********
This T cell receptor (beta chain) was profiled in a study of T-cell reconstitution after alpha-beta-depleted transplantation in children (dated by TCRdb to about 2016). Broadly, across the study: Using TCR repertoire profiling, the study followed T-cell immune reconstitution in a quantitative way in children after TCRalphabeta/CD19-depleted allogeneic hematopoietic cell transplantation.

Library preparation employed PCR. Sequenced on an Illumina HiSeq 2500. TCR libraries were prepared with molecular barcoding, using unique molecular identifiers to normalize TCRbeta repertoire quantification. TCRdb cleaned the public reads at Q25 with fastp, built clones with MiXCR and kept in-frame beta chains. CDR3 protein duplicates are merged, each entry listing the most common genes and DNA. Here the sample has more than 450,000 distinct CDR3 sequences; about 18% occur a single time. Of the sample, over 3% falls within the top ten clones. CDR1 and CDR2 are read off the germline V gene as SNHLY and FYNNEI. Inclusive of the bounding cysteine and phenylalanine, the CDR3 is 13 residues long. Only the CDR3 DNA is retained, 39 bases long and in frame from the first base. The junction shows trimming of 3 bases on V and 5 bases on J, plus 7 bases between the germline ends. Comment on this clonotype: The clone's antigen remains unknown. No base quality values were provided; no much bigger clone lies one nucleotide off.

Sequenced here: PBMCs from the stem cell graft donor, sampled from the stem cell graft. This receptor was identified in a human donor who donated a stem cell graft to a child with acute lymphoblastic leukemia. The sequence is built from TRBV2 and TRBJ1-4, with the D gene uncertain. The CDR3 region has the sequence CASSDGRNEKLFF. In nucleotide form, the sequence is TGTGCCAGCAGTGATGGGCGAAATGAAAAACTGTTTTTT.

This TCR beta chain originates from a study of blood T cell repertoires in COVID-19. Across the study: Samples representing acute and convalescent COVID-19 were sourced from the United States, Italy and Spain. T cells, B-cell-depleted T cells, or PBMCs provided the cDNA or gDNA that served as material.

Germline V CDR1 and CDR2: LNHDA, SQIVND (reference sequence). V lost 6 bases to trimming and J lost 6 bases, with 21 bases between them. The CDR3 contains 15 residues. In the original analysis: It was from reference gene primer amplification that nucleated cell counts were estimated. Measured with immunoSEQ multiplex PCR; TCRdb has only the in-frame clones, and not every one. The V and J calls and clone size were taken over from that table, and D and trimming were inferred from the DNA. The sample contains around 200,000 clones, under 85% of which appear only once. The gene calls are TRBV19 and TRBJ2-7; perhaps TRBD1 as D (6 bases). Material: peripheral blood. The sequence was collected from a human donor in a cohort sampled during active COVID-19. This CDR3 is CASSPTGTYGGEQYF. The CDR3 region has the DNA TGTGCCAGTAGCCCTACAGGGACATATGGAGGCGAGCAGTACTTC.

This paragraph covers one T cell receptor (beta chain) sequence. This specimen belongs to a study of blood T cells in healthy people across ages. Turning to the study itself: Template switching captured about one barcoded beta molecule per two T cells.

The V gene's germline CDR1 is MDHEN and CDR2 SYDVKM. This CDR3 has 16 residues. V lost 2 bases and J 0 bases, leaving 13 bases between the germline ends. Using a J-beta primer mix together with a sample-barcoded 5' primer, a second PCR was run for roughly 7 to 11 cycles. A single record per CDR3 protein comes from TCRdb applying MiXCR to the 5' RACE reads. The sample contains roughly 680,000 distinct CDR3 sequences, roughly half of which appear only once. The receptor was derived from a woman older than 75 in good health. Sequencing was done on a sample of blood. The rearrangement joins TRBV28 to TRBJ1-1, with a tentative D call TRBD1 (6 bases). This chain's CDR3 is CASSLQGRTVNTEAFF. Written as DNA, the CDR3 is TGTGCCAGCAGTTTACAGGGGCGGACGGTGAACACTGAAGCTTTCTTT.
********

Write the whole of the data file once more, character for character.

This T cell receptor (beta chain) was profiled in a study of T-cell reconstitution after alpha-beta-depleted transplantation in children (dated by TCRdb to about 2016). Broadly, across the study: Using TCR repertoire profiling, the study followed T-cell immune reconstitution in a quantitative way in children after TCRalphabeta/CD19-depleted allogeneic hematopoietic cell transplantation.

Library preparation employed PCR. Sequenced on an Illumina HiSeq 2500. TCR libraries were prepared with molecular barcoding, using unique molecular identifiers to normalize TCRbeta repertoire quantification. TCRdb cleaned the public reads at Q25 with fastp, built clones with MiXCR and kept in-frame beta chains. CDR3 protein duplicates are merged, each entry listing the most common genes and DNA. Here the sample has more than 450,000 distinct CDR3 sequences; about 18% occur a single time. Of the sample, over 3% falls within the top ten clones. CDR1 and CDR2 are read off the germline V gene as SNHLY and FYNNEI. Inclusive of the bounding cysteine and phenylalanine, the CDR3 is 13 residues long. Only the CDR3 DNA is retained, 39 bases long and in frame from the first base. The junction shows trimming of 3 bases on V and 5 bases on J, plus 7 bases between the germline ends. Comment on this clonotype: The clone's antigen remains unknown. No base quality values were provided; no much bigger clone lies one nucleotide off.

Sequenced here: PBMCs from the stem cell graft donor, sampled from the stem cell graft. This receptor was identified in a human donor who donated a stem cell graft to a child with acute lymphoblastic leukemia. The sequence is built from TRBV2 and TRBJ1-4, with the D gene uncertain. The CDR3 region has the sequence CASSDGRNEKLFF. In nucleotide form, the sequence is TGTGCCAGCAGTGATGGGCGAAATGAAAAACTGTTTTTT.

This TCR beta chain originates from a study of blood T cell repertoires in COVID-19. Across the study: Samples representing acute and convalescent COVID-19 were sourced from the United States, Italy and Spain. T cells, B-cell-depleted T cells, or PBMCs provided the cDNA or gDNA that served as material.

Germline V CDR1 and CDR2: LNHDA, SQIVND (reference sequence). V lost 6 bases to trimming and J lost 6 bases, with 21 bases between them. The CDR3 contains 15 residues. In the original analysis: It was from reference gene primer amplification that nucleated cell counts were estimated. Measured with immunoSEQ multiplex PCR; TCRdb has only the in-frame clones, and not every one. The V and J calls and clone size were taken over from that table, and D and trimming were inferred from the DNA. The sample contains around 200,000 clones, under 85% of which appear only once. The gene calls are TRBV19 and TRBJ2-7; perhaps TRBD1 as D (6 bases). Material: peripheral blood. The sequence was collected from a human donor in a cohort sampled during active COVID-19. This CDR3 is CASSPTGTYGGEQYF. The CDR3 region has the DNA TGTGCCAGTAGCCCTACAGGGACATATGGAGGCGAGCAGTACTTC.

This paragraph covers one T cell receptor (beta chain) sequence. This specimen belongs to a study of blood T cells in healthy people across ages. Turning to the study itself: Template switching captured about one barcoded beta molecule per two T cells.

The V gene's germline CDR1 is MDHEN and CDR2 SYDVKM. This CDR3 has 16 residues. V lost 2 bases and J 0 bases, leaving 13 bases between the germline ends. Using a J-beta primer mix together with a sample-barcoded 5' primer, a second PCR was run for roughly 7 to 11 cycles. A single record per CDR3 protein comes from TCRdb applying MiXCR to the 5' RACE reads. The sample contains roughly 680,000 distinct CDR3 sequences, roughly half of which appear only once. The receptor was derived from a woman older than 75 in good health. Sequencing was done on a sample of blood. The rearrangement joins TRBV28 to TRBJ1-1, with a tentative D call TRBD1 (6 bases). This chain's CDR3 is CASSLQGRTVNTEAFF. Written as DNA, the CDR3 is TGTGCCAGCAGTTTACAGGGGCGGACGGTGAACACTGAAGCTTTCTTT.